I mentioned in my introductory Blog that I would be writing about eye diseases. Before I do so I would like to mention again that this Blog is not intended to take the place of good medical advice. Since all medical situations are individual, it is important that you always consult your eye doctor regarding your eye condition.
The first eye disease that I would like to discuss is Age-related Macular Degeneration, also called AMD. My main reason for starting with AMD is that it is the number one cause of vision loss in Canada. More than a million Canadians have some form of AMD, with an estimated more than 250,000 having an advanced form of the disease causing significant vision loss. So what is AMD?
As the name indicates, it is a condition in which there is significant degeneration of the macula, the central region of the back part of the eye called the retina. The macula is the region of the retina where light is focused, and where it is transformed from an image into a message that is transmitted to the brain. If the macula is "smooth" the light is focused clearly and the image received by the brain is clear. If, however, there is some damage to the macula, as occurs in AMD, the light may become distorted and the image that is transmitted to the brain is no longer a clear one. Since the macula is the central part of the retina, if the image in this region becomes damaged, one will lose one's central vision first. As the damage to the macula increases, the loss of vision in the central region will expand until large areas of one's vision are affected. The macula is responsible for one's ability to see fine details such as reading or seeing the details on people's faces. It is also responsible for colour vision. For these reasons, damage to the macula can be quite debilitating and may take some time to get used to. Vision rehabilitation professionals, however, can assist people to learn techniques that permit them to view objects with their peripheral vision.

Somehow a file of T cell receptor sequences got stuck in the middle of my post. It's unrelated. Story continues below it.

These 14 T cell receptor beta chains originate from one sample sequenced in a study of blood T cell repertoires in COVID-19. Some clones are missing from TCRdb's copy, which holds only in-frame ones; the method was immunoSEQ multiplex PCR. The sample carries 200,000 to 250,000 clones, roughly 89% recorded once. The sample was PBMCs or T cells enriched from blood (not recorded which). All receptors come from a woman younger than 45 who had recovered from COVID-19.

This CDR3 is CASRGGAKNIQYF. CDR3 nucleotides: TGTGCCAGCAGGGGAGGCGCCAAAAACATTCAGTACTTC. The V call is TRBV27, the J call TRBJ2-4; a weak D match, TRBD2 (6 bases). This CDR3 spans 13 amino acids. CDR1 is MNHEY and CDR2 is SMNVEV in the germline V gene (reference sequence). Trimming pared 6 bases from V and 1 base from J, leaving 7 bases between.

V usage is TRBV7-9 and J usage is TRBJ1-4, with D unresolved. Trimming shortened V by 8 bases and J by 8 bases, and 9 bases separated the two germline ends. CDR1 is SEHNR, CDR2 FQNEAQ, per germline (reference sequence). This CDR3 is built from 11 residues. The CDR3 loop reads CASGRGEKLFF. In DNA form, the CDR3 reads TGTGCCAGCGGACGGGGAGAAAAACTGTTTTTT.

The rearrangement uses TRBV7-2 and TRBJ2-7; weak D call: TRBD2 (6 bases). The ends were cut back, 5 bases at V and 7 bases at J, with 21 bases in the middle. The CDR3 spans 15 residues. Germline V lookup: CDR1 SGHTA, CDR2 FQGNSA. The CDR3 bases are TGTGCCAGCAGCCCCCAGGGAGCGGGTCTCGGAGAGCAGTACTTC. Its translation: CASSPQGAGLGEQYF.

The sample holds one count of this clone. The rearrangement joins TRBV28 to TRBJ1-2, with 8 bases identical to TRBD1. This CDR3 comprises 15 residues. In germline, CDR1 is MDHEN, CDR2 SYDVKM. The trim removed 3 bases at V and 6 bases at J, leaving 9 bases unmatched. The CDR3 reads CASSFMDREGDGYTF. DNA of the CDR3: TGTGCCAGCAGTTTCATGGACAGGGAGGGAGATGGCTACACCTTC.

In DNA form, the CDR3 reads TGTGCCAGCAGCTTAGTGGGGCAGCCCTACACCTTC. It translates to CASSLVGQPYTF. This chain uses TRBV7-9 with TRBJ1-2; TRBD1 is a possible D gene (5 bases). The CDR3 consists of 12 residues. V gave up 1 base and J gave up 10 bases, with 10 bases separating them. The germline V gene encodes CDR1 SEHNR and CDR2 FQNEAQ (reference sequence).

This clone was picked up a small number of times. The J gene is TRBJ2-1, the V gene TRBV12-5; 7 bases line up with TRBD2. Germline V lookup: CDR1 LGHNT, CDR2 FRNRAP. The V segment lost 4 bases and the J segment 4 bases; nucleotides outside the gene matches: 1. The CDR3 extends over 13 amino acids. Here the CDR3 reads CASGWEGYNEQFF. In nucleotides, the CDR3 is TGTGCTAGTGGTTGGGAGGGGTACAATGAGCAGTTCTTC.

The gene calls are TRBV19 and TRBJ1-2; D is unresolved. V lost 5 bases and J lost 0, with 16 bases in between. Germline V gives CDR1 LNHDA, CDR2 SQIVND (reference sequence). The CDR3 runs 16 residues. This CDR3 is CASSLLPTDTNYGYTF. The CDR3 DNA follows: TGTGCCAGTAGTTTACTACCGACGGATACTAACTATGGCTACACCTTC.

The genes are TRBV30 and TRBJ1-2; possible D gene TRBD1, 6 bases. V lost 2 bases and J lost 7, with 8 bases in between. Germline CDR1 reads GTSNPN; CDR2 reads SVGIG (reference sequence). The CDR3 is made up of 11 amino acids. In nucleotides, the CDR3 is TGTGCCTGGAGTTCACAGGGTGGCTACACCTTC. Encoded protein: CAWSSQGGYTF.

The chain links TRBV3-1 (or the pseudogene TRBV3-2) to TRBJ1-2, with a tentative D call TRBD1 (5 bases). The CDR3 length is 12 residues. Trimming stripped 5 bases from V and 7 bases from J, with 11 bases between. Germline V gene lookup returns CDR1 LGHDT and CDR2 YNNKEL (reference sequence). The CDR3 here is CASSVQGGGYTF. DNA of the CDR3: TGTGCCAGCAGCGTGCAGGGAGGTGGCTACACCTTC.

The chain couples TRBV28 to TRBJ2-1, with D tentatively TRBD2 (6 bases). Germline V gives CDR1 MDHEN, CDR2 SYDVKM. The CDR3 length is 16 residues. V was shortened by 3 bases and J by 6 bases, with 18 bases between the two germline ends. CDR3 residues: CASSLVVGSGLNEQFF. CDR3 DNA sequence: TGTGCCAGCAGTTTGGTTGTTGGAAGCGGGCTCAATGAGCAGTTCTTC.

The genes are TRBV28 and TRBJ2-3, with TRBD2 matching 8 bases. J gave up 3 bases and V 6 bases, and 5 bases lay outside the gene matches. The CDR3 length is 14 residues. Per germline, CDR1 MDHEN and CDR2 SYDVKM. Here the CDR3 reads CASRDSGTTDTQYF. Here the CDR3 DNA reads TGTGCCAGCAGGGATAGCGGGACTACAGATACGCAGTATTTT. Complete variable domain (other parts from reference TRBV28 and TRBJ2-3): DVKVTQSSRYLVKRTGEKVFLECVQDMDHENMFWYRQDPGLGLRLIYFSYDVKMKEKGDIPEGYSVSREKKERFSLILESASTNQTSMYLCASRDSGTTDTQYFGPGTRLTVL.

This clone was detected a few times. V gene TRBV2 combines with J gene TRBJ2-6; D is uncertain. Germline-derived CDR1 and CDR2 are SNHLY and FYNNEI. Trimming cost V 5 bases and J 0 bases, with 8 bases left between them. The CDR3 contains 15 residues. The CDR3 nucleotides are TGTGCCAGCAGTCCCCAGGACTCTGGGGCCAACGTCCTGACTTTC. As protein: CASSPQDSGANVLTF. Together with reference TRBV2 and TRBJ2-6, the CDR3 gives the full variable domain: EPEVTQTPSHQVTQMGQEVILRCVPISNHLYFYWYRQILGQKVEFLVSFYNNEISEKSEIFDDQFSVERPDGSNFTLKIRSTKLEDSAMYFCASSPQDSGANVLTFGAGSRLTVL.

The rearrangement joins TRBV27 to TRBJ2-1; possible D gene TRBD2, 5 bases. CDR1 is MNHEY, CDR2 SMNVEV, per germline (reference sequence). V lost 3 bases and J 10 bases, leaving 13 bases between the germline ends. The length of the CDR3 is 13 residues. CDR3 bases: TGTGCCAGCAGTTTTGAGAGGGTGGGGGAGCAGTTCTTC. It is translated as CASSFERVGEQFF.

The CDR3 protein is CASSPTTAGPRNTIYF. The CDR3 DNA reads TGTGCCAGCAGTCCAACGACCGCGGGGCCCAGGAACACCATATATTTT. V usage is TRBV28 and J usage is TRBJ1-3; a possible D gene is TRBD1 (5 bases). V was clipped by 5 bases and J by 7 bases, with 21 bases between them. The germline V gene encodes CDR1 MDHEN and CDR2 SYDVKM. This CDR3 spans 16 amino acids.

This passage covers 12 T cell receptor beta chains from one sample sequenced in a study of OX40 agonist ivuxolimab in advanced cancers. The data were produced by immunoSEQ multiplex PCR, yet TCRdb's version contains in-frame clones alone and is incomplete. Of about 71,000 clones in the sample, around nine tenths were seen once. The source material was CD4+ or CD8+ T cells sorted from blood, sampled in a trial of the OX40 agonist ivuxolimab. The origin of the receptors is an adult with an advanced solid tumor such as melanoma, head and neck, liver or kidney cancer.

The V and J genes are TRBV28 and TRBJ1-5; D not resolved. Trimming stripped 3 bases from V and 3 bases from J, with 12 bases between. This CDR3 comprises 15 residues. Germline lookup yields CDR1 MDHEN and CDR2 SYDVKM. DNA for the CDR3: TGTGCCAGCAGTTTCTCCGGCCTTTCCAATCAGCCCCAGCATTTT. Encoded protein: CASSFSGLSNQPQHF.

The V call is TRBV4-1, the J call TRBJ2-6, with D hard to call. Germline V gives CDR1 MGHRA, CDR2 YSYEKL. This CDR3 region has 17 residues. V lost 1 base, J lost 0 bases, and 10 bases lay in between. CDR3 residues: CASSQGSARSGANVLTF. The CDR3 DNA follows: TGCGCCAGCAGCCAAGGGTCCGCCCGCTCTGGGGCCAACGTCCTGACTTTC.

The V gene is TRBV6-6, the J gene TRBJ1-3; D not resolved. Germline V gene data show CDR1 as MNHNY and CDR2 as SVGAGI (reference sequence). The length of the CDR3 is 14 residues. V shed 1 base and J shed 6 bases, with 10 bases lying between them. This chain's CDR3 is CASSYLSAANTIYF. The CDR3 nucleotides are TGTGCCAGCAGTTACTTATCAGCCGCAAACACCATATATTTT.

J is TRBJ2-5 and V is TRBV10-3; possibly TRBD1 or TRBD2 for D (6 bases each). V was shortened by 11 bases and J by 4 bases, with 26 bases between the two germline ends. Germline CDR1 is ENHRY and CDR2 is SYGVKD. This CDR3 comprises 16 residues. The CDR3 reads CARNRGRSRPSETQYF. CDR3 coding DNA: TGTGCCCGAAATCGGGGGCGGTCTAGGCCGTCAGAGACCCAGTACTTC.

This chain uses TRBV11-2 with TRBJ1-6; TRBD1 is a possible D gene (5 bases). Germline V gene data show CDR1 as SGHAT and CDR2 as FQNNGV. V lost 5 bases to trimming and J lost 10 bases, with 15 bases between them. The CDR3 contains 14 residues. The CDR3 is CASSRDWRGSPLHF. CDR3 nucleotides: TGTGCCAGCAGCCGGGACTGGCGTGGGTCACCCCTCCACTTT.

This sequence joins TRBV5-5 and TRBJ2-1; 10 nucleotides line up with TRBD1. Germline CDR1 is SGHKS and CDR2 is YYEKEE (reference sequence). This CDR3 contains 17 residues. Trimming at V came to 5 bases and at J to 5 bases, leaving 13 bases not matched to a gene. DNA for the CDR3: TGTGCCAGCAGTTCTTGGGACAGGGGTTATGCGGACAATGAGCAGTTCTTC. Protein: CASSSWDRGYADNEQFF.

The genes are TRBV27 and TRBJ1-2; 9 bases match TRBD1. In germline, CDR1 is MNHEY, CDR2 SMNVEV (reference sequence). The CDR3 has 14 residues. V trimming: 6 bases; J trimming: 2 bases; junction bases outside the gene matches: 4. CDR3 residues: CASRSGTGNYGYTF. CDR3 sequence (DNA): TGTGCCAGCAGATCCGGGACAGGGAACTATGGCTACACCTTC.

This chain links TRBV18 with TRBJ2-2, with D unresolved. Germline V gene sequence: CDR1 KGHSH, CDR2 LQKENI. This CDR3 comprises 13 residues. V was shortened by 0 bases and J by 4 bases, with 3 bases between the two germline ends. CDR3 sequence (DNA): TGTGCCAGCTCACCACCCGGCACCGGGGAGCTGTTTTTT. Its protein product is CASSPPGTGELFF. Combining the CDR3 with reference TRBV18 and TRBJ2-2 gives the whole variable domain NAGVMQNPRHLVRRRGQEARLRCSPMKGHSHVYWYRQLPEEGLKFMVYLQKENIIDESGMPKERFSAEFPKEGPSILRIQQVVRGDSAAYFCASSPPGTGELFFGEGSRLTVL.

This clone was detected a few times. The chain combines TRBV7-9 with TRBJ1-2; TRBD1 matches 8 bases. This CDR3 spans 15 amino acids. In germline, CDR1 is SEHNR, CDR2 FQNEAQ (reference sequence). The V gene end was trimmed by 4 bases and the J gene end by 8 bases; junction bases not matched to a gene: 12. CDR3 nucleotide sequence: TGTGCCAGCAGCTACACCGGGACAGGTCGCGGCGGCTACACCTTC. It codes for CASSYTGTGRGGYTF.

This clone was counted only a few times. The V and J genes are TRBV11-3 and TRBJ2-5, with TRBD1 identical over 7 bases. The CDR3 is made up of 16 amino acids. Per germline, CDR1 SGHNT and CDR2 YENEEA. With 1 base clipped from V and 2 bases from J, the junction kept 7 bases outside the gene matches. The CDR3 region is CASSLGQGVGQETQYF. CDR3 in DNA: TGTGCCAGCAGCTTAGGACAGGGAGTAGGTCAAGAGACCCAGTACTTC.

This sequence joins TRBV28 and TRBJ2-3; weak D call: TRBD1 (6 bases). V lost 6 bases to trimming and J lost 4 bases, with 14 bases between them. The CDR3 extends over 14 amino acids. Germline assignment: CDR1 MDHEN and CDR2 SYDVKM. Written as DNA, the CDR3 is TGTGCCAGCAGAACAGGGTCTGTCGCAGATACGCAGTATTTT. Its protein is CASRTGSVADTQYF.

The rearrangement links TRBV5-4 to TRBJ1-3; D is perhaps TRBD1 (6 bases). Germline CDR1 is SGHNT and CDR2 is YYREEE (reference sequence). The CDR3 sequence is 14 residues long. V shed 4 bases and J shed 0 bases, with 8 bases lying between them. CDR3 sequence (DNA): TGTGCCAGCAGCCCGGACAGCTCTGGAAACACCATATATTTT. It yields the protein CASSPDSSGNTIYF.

There are two types of AMD, generally referred to as Dry AMD and Wet AMD. Dry AMD is the most common form of the disease: about 85 to 90 % of AMD patients are diagnosed with Dry AMD. The development of Wet AMD is almost always preceded by Dry AMD.
Dry AMD occurs when light sensitive cells in the macula gradually break down. Often deposits known as drusen occur under the retina. These drusen are believed to be debris from deteriorating tissue and can be detected by an eye doctor during an eye examination. In the early stages of dry AMD there is a little blurring in the central part of one's vision. Later on this blurring can become quite marked and one can lose large amounts of one's central vision, however Dry AMD may take a long time to progress to serious vision loss. In fact the changes may be so gradual that one is not aware that they have the disease. For this reason, it is really important that everyone has regular eye examinations by an eye doctor, particularly if they have any of the risk factors for AMD. Every person is different, however, so some people may lose vision quickly. Others may have Dry AMD for years without losing significant vision. If you have Dry AMD it is essential that you see your eye doctor regularly in order to make sure that your disease is not getting worse.